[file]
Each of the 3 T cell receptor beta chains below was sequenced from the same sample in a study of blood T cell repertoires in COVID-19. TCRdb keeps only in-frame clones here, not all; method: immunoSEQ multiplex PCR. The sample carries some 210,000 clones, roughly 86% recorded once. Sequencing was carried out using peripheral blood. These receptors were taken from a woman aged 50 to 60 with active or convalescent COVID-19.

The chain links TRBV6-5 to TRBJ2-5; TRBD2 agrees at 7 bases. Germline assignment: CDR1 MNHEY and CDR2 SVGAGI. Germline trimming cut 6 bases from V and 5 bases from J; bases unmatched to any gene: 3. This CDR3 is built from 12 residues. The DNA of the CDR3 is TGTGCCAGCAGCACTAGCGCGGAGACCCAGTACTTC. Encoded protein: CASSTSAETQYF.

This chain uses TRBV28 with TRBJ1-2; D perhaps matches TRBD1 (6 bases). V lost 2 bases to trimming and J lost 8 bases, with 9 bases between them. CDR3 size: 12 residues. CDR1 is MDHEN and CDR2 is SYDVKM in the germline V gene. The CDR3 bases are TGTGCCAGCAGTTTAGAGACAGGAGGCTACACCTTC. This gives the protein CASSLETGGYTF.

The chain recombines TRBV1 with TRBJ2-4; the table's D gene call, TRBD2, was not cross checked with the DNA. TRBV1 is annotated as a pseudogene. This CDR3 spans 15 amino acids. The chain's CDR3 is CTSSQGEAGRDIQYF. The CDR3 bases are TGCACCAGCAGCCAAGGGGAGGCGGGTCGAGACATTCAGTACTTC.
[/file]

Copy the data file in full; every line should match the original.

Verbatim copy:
Each of the 3 T cell receptor beta chains below was sequenced from the same sample in a study of blood T cell repertoires in COVID-19. TCRdb keeps only in-frame clones here, not all; method: immunoSEQ multiplex PCR. The sample carries some 210,000 clones, roughly 86% recorded once. Sequencing was carried out using peripheral blood. These receptors were taken from a woman aged 50 to 60 with active or convalescent COVID-19.

The chain links TRBV6-5 to TRBJ2-5; TRBD2 agrees at 7 bases. Germline assignment: CDR1 MNHEY and CDR2 SVGAGI. Germline trimming cut 6 bases from V and 5 bases from J; bases unmatched to any gene: 3. This CDR3 is built from 12 residues. The DNA of the CDR3 is TGTGCCAGCAGCACTAGCGCGGAGACCCAGTACTTC. Encoded protein: CASSTSAETQYF.

This chain uses TRBV28 with TRBJ1-2; D perhaps matches TRBD1 (6 bases). V lost 2 bases to trimming and J lost 8 bases, with 9 bases between them. CDR3 size: 12 residues. CDR1 is MDHEN and CDR2 is SYDVKM in the germline V gene. The CDR3 bases are TGTGCCAGCAGTTTAGAGACAGGAGGCTACACCTTC. This gives the protein CASSLETGGYTF.

The chain recombines TRBV1 with TRBJ2-4; the table's D gene call, TRBD2, was not cross checked with the DNA. TRBV1 is annotated as a pseudogene. This CDR3 spans 15 amino acids. The chain's CDR3 is CTSSQGEAGRDIQYF. The CDR3 bases are TGCACCAGCAGCCAAGGGGAGGCGGGTCGAGACATTCAGTACTTC.